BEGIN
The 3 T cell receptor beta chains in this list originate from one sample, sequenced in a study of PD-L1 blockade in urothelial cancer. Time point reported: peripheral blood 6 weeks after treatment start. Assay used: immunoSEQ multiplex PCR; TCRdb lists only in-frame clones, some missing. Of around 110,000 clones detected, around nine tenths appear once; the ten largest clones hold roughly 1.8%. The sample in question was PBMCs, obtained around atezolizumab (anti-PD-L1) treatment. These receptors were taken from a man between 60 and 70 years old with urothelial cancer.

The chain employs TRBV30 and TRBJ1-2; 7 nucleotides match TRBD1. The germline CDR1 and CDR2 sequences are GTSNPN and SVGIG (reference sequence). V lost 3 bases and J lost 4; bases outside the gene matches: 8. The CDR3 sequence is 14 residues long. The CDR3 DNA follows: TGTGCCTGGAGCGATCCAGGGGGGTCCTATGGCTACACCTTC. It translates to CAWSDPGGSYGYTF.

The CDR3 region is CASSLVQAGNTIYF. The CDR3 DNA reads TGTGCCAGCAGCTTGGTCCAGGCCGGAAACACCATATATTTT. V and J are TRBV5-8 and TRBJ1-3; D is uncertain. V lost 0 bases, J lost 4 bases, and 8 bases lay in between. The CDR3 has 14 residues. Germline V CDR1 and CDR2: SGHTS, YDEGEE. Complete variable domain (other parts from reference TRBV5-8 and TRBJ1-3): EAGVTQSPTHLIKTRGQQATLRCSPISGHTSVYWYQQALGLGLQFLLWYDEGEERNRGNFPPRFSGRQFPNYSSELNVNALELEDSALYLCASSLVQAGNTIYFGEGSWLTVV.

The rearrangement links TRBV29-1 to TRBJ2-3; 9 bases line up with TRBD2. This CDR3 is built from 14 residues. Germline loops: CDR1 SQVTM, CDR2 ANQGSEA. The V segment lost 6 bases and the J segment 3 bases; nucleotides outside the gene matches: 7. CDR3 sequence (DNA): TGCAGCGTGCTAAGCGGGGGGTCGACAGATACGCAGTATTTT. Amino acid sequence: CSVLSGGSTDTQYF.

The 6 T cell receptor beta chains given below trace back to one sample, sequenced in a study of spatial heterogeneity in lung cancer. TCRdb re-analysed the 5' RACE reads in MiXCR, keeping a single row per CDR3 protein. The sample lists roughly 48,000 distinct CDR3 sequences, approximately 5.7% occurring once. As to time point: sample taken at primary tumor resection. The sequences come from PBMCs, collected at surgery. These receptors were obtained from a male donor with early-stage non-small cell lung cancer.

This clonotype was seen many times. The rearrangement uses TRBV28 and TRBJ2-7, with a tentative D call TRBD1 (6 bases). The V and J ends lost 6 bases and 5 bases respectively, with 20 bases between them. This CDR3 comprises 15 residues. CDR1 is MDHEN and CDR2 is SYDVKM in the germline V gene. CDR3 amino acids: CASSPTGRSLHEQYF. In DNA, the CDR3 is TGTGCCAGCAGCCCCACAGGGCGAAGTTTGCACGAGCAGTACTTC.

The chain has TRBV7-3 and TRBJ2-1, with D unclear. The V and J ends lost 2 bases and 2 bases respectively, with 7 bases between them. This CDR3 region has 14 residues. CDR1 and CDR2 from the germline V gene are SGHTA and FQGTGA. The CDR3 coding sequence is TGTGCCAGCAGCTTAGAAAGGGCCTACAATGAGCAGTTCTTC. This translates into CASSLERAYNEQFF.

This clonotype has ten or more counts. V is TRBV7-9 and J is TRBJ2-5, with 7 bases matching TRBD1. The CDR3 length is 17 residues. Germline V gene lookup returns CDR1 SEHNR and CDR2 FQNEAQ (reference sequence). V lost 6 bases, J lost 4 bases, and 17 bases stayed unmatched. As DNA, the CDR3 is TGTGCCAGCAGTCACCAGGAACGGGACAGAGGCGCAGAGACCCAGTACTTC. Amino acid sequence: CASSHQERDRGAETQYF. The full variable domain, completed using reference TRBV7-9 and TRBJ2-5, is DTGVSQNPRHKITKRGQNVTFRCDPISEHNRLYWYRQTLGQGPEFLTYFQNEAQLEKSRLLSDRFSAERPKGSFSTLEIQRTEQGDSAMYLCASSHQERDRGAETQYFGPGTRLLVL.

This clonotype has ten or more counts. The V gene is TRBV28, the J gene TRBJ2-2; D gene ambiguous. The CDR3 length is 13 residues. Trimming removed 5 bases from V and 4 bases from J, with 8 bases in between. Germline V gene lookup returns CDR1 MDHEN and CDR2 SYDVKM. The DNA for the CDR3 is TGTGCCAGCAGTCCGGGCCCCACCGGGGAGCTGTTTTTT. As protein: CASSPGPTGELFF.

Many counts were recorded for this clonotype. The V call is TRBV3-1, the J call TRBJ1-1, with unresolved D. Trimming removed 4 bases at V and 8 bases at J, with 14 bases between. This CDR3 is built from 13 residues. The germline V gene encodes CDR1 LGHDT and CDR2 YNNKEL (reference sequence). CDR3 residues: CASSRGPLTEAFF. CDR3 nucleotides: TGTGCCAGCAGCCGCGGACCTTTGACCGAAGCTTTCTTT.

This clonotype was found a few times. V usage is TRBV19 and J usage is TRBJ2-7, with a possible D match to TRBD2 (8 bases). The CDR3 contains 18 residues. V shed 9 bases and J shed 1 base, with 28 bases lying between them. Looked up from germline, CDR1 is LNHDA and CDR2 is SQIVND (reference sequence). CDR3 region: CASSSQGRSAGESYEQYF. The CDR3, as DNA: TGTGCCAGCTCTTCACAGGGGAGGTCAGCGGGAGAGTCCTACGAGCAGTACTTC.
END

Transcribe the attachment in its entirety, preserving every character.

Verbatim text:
The 3 T cell receptor beta chains in this list originate from one sample, sequenced in a study of PD-L1 blockade in urothelial cancer. Time point reported: peripheral blood 6 weeks after treatment start. Assay used: immunoSEQ multiplex PCR; TCRdb lists only in-frame clones, some missing. Of around 110,000 clones detected, around nine tenths appear once; the ten largest clones hold roughly 1.8%. The sample in question was PBMCs, obtained around atezolizumab (anti-PD-L1) treatment. These receptors were taken from a man between 60 and 70 years old with urothelial cancer.

The chain employs TRBV30 and TRBJ1-2; 7 nucleotides match TRBD1. The germline CDR1 and CDR2 sequences are GTSNPN and SVGIG (reference sequence). V lost 3 bases and J lost 4; bases outside the gene matches: 8. The CDR3 sequence is 14 residues long. The CDR3 DNA follows: TGTGCCTGGAGCGATCCAGGGGGGTCCTATGGCTACACCTTC. It translates to CAWSDPGGSYGYTF.

The CDR3 region is CASSLVQAGNTIYF. The CDR3 DNA reads TGTGCCAGCAGCTTGGTCCAGGCCGGAAACACCATATATTTT. V and J are TRBV5-8 and TRBJ1-3; D is uncertain. V lost 0 bases, J lost 4 bases, and 8 bases lay in between. The CDR3 has 14 residues. Germline V CDR1 and CDR2: SGHTS, YDEGEE. Complete variable domain (other parts from reference TRBV5-8 and TRBJ1-3): EAGVTQSPTHLIKTRGQQATLRCSPISGHTSVYWYQQALGLGLQFLLWYDEGEERNRGNFPPRFSGRQFPNYSSELNVNALELEDSALYLCASSLVQAGNTIYFGEGSWLTVV.

The rearrangement links TRBV29-1 to TRBJ2-3; 9 bases line up with TRBD2. This CDR3 is built from 14 residues. Germline loops: CDR1 SQVTM, CDR2 ANQGSEA. The V segment lost 6 bases and the J segment 3 bases; nucleotides outside the gene matches: 7. CDR3 sequence (DNA): TGCAGCGTGCTAAGCGGGGGGTCGACAGATACGCAGTATTTT. Amino acid sequence: CSVLSGGSTDTQYF.

The 6 T cell receptor beta chains given below trace back to one sample, sequenced in a study of spatial heterogeneity in lung cancer. TCRdb re-analysed the 5' RACE reads in MiXCR, keeping a single row per CDR3 protein. The sample lists roughly 48,000 distinct CDR3 sequences, approximately 5.7% occurring once. As to time point: sample taken at primary tumor resection. The sequences come from PBMCs, collected at surgery. These receptors were obtained from a male donor with early-stage non-small cell lung cancer.

This clonotype was seen many times. The rearrangement uses TRBV28 and TRBJ2-7, with a tentative D call TRBD1 (6 bases). The V and J ends lost 6 bases and 5 bases respectively, with 20 bases between them. This CDR3 comprises 15 residues. CDR1 is MDHEN and CDR2 is SYDVKM in the germline V gene. CDR3 amino acids: CASSPTGRSLHEQYF. In DNA, the CDR3 is TGTGCCAGCAGCCCCACAGGGCGAAGTTTGCACGAGCAGTACTTC.

The chain has TRBV7-3 and TRBJ2-1, with D unclear. The V and J ends lost 2 bases and 2 bases respectively, with 7 bases between them. This CDR3 region has 14 residues. CDR1 and CDR2 from the germline V gene are SGHTA and FQGTGA. The CDR3 coding sequence is TGTGCCAGCAGCTTAGAAAGGGCCTACAATGAGCAGTTCTTC. This translates into CASSLERAYNEQFF.

This clonotype has ten or more counts. V is TRBV7-9 and J is TRBJ2-5, with 7 bases matching TRBD1. The CDR3 length is 17 residues. Germline V gene lookup returns CDR1 SEHNR and CDR2 FQNEAQ (reference sequence). V lost 6 bases, J lost 4 bases, and 17 bases stayed unmatched. As DNA, the CDR3 is TGTGCCAGCAGTCACCAGGAACGGGACAGAGGCGCAGAGACCCAGTACTTC. Amino acid sequence: CASSHQERDRGAETQYF. The full variable domain, completed using reference TRBV7-9 and TRBJ2-5, is DTGVSQNPRHKITKRGQNVTFRCDPISEHNRLYWYRQTLGQGPEFLTYFQNEAQLEKSRLLSDRFSAERPKGSFSTLEIQRTEQGDSAMYLCASSHQERDRGAETQYFGPGTRLLVL.

This clonotype has ten or more counts. The V gene is TRBV28, the J gene TRBJ2-2; D gene ambiguous. The CDR3 length is 13 residues. Trimming removed 5 bases from V and 4 bases from J, with 8 bases in between. Germline V gene lookup returns CDR1 MDHEN and CDR2 SYDVKM. The DNA for the CDR3 is TGTGCCAGCAGTCCGGGCCCCACCGGGGAGCTGTTTTTT. As protein: CASSPGPTGELFF.

Many counts were recorded for this clonotype. The V call is TRBV3-1, the J call TRBJ1-1, with unresolved D. Trimming removed 4 bases at V and 8 bases at J, with 14 bases between. This CDR3 is built from 13 residues. The germline V gene encodes CDR1 LGHDT and CDR2 YNNKEL (reference sequence). CDR3 residues: CASSRGPLTEAFF. CDR3 nucleotides: TGTGCCAGCAGCCGCGGACCTTTGACCGAAGCTTTCTTT.

This clonotype was found a few times. V usage is TRBV19 and J usage is TRBJ2-7, with a possible D match to TRBD2 (8 bases). The CDR3 contains 18 residues. V shed 9 bases and J shed 1 base, with 28 bases lying between them. Looked up from germline, CDR1 is LNHDA and CDR2 is SQIVND (reference sequence). CDR3 region: CASSSQGRSAGESYEQYF. The CDR3, as DNA: TGTGCCAGCTCTTCACAGGGGAGGTCAGCGGGAGAGTCCTACGAGCAGTACTTC.